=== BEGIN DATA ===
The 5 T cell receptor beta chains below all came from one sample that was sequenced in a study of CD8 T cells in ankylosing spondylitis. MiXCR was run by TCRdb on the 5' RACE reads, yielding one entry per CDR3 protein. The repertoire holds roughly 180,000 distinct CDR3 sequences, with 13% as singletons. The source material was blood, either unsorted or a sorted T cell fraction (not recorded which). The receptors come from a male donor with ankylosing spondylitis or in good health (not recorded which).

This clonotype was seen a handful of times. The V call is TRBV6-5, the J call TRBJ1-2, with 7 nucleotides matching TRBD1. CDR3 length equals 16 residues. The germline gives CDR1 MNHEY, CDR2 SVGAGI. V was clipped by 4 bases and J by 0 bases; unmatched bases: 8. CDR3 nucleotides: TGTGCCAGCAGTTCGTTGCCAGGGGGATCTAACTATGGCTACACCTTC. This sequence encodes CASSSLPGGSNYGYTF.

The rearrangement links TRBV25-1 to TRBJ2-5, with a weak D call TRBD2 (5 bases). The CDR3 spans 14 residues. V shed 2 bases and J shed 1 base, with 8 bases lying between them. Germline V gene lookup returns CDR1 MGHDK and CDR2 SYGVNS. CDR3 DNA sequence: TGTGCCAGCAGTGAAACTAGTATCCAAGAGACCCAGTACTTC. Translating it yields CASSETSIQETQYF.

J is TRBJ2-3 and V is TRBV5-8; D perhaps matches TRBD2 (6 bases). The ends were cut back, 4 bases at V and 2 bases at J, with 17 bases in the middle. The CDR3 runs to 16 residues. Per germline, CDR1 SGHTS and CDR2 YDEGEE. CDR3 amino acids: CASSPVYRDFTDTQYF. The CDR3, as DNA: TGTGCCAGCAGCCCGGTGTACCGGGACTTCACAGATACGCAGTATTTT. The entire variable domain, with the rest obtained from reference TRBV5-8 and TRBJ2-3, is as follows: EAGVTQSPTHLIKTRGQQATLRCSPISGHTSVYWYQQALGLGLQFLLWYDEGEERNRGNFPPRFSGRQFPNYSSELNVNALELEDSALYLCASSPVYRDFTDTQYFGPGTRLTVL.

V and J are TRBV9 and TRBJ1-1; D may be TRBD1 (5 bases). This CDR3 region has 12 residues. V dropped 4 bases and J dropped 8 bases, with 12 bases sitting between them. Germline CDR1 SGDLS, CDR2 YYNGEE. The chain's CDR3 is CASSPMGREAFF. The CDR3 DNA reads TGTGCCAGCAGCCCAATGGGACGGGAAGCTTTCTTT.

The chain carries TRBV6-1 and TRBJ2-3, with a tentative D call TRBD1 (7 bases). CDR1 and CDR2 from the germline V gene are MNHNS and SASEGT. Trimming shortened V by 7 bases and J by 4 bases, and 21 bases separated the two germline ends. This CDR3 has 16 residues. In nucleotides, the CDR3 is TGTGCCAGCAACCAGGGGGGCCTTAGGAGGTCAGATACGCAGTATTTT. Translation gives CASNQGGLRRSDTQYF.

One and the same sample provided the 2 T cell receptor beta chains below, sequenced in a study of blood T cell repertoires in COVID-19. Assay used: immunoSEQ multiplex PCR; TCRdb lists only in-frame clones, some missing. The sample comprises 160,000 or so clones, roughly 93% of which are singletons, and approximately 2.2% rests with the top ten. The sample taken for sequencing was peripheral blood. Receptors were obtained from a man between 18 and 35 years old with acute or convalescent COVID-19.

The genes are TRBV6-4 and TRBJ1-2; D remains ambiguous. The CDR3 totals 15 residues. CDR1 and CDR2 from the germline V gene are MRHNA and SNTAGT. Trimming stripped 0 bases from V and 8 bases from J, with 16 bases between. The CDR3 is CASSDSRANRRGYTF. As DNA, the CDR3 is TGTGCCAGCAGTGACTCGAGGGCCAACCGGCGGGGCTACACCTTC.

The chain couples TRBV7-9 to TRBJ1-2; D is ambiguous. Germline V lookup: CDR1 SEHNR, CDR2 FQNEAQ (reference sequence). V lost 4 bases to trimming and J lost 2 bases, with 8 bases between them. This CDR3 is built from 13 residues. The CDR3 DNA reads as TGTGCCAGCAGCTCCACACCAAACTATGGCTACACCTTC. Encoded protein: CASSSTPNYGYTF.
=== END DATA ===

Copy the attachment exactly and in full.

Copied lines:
The 5 T cell receptor beta chains below all came from one sample that was sequenced in a study of CD8 T cells in ankylosing spondylitis. MiXCR was run by TCRdb on the 5' RACE reads, yielding one entry per CDR3 protein. The repertoire holds roughly 180,000 distinct CDR3 sequences, with 13% as singletons. The source material was blood, either unsorted or a sorted T cell fraction (not recorded which). The receptors come from a male donor with ankylosing spondylitis or in good health (not recorded which).

This clonotype was seen a handful of times. The V call is TRBV6-5, the J call TRBJ1-2, with 7 nucleotides matching TRBD1. CDR3 length equals 16 residues. The germline gives CDR1 MNHEY, CDR2 SVGAGI. V was clipped by 4 bases and J by 0 bases; unmatched bases: 8. CDR3 nucleotides: TGTGCCAGCAGTTCGTTGCCAGGGGGATCTAACTATGGCTACACCTTC. This sequence encodes CASSSLPGGSNYGYTF.

The rearrangement links TRBV25-1 to TRBJ2-5, with a weak D call TRBD2 (5 bases). The CDR3 spans 14 residues. V shed 2 bases and J shed 1 base, with 8 bases lying between them. Germline V gene lookup returns CDR1 MGHDK and CDR2 SYGVNS. CDR3 DNA sequence: TGTGCCAGCAGTGAAACTAGTATCCAAGAGACCCAGTACTTC. Translating it yields CASSETSIQETQYF.

J is TRBJ2-3 and V is TRBV5-8; D perhaps matches TRBD2 (6 bases). The ends were cut back, 4 bases at V and 2 bases at J, with 17 bases in the middle. The CDR3 runs to 16 residues. Per germline, CDR1 SGHTS and CDR2 YDEGEE. CDR3 amino acids: CASSPVYRDFTDTQYF. The CDR3, as DNA: TGTGCCAGCAGCCCGGTGTACCGGGACTTCACAGATACGCAGTATTTT. The entire variable domain, with the rest obtained from reference TRBV5-8 and TRBJ2-3, is as follows: EAGVTQSPTHLIKTRGQQATLRCSPISGHTSVYWYQQALGLGLQFLLWYDEGEERNRGNFPPRFSGRQFPNYSSELNVNALELEDSALYLCASSPVYRDFTDTQYFGPGTRLTVL.

V and J are TRBV9 and TRBJ1-1; D may be TRBD1 (5 bases). This CDR3 region has 12 residues. V dropped 4 bases and J dropped 8 bases, with 12 bases sitting between them. Germline CDR1 SGDLS, CDR2 YYNGEE. The chain's CDR3 is CASSPMGREAFF. The CDR3 DNA reads TGTGCCAGCAGCCCAATGGGACGGGAAGCTTTCTTT.

The chain carries TRBV6-1 and TRBJ2-3, with a tentative D call TRBD1 (7 bases). CDR1 and CDR2 from the germline V gene are MNHNS and SASEGT. Trimming shortened V by 7 bases and J by 4 bases, and 21 bases separated the two germline ends. This CDR3 has 16 residues. In nucleotides, the CDR3 is TGTGCCAGCAACCAGGGGGGCCTTAGGAGGTCAGATACGCAGTATTTT. Translation gives CASNQGGLRRSDTQYF.

One and the same sample provided the 2 T cell receptor beta chains below, sequenced in a study of blood T cell repertoires in COVID-19. Assay used: immunoSEQ multiplex PCR; TCRdb lists only in-frame clones, some missing. The sample comprises 160,000 or so clones, roughly 93% of which are singletons, and approximately 2.2% rests with the top ten. The sample taken for sequencing was peripheral blood. Receptors were obtained from a man between 18 and 35 years old with acute or convalescent COVID-19.

The genes are TRBV6-4 and TRBJ1-2; D remains ambiguous. The CDR3 totals 15 residues. CDR1 and CDR2 from the germline V gene are MRHNA and SNTAGT. Trimming stripped 0 bases from V and 8 bases from J, with 16 bases between. The CDR3 is CASSDSRANRRGYTF. As DNA, the CDR3 is TGTGCCAGCAGTGACTCGAGGGCCAACCGGCGGGGCTACACCTTC.

The chain couples TRBV7-9 to TRBJ1-2; D is ambiguous. Germline V lookup: CDR1 SEHNR, CDR2 FQNEAQ (reference sequence). V lost 4 bases to trimming and J lost 2 bases, with 8 bases between them. This CDR3 is built from 13 residues. The CDR3 DNA reads as TGTGCCAGCAGCTCCACACCAAACTATGGCTACACCTTC. Encoded protein: CASSSTPNYGYTF.